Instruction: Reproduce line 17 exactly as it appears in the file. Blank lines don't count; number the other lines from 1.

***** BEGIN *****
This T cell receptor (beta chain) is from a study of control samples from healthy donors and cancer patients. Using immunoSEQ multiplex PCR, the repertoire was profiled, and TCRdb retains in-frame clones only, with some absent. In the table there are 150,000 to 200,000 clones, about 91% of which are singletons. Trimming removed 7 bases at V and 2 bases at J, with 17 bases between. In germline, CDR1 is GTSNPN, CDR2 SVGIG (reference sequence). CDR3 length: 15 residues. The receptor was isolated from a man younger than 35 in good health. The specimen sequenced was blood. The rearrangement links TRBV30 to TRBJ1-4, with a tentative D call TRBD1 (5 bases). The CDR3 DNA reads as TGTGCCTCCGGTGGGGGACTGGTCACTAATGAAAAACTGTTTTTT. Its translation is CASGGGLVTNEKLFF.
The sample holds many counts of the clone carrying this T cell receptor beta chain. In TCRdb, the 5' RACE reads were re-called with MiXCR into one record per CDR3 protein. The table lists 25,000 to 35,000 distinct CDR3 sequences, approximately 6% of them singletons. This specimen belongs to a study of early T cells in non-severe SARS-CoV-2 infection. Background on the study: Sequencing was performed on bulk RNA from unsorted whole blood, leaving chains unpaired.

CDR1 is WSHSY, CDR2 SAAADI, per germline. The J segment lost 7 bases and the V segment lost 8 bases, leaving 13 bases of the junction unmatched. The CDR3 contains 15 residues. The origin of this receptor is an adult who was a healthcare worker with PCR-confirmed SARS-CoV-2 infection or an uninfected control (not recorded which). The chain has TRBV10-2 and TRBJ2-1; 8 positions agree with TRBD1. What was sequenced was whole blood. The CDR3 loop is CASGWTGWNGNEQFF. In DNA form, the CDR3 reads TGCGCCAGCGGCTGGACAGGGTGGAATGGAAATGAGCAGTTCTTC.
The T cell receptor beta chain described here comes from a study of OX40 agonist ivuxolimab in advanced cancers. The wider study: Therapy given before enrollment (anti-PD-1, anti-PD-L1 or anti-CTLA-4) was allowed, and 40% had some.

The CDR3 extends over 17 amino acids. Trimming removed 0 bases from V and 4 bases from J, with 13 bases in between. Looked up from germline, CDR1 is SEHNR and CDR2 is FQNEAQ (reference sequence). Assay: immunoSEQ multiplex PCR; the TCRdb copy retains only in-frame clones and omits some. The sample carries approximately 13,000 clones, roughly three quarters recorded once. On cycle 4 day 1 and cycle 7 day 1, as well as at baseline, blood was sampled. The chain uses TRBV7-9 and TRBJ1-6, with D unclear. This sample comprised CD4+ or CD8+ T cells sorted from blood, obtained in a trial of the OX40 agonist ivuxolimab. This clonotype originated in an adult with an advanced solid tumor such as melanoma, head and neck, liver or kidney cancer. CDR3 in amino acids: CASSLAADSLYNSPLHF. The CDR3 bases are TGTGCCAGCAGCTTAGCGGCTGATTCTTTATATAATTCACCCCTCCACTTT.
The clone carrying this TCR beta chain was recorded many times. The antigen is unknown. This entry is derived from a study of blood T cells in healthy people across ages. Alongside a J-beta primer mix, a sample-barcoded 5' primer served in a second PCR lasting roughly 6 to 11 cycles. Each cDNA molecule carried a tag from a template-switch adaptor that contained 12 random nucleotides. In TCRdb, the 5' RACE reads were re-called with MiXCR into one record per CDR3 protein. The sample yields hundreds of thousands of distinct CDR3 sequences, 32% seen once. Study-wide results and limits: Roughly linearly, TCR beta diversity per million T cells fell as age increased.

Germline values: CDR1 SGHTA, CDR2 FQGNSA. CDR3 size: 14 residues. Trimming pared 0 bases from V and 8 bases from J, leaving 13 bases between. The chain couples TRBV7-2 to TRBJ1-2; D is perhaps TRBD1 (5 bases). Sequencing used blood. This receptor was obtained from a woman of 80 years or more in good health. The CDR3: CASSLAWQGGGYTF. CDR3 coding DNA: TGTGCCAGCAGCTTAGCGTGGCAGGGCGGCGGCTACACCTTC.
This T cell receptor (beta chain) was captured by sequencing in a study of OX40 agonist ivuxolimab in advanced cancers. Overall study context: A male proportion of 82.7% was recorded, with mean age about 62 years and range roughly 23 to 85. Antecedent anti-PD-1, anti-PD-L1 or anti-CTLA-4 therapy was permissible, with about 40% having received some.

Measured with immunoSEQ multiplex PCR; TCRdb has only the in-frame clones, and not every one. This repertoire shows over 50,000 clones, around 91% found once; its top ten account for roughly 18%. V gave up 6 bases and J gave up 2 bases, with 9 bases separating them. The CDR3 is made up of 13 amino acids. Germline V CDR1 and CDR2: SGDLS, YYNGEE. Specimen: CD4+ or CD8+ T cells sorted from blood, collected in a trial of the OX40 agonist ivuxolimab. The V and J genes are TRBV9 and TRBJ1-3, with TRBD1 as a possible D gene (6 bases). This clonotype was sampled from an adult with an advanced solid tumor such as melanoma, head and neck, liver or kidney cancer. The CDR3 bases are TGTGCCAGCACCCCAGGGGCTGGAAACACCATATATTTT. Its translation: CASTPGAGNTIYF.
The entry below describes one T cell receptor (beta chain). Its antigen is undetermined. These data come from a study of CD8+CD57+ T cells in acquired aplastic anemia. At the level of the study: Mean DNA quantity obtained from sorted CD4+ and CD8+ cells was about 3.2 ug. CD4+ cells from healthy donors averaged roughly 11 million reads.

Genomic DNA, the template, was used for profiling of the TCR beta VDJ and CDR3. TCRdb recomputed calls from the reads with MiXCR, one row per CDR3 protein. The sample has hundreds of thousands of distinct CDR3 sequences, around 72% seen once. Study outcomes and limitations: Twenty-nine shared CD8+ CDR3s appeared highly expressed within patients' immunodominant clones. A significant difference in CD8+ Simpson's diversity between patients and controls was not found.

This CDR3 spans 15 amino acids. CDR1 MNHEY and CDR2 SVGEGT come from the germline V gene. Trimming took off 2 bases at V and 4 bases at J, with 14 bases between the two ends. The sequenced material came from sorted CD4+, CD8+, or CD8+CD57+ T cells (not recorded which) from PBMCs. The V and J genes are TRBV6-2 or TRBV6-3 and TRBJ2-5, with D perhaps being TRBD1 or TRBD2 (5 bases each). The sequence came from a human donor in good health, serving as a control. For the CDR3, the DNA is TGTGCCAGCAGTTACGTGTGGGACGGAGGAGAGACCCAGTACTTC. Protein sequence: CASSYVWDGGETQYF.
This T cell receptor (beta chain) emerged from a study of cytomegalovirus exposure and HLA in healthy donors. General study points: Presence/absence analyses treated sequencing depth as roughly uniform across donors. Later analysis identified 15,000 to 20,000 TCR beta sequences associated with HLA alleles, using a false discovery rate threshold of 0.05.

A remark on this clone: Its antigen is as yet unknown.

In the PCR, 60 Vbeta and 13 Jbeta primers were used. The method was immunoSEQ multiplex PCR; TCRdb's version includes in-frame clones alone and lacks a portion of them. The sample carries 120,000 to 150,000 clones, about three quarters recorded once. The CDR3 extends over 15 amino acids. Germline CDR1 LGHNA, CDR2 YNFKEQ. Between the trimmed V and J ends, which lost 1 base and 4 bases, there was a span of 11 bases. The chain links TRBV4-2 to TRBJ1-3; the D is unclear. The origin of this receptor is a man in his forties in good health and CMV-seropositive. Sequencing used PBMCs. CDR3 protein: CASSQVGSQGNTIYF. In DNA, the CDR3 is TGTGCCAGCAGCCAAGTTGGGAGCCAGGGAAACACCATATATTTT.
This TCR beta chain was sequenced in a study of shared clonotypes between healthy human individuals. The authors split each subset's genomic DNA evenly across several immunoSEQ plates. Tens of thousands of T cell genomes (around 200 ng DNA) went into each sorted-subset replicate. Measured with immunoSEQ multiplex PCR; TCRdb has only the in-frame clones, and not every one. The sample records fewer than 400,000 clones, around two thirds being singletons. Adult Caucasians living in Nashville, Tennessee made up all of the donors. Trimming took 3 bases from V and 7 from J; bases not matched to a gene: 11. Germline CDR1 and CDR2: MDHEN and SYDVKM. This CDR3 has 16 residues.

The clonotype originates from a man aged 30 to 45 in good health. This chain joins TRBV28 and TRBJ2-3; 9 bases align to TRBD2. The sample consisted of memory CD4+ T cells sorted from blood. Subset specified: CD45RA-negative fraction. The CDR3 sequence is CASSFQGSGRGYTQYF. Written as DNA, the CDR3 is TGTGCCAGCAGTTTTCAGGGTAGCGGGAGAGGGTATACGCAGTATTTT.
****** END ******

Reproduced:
The clonotype originates from a man aged 30 to 45 in good health. This chain joins TRBV28 and TRBJ2-3; 9 bases align to TRBD2. The sample consisted of memory CD4+ T cells sorted from blood. Subset specified: CD45RA-negative fraction. The CDR3 sequence is CASSFQGSGRGYTQYF. Written as DNA, the CDR3 is TGTGCCAGCAGTTTTCAGGGTAGCGGGAGAGGGTATACGCAGTATTTT.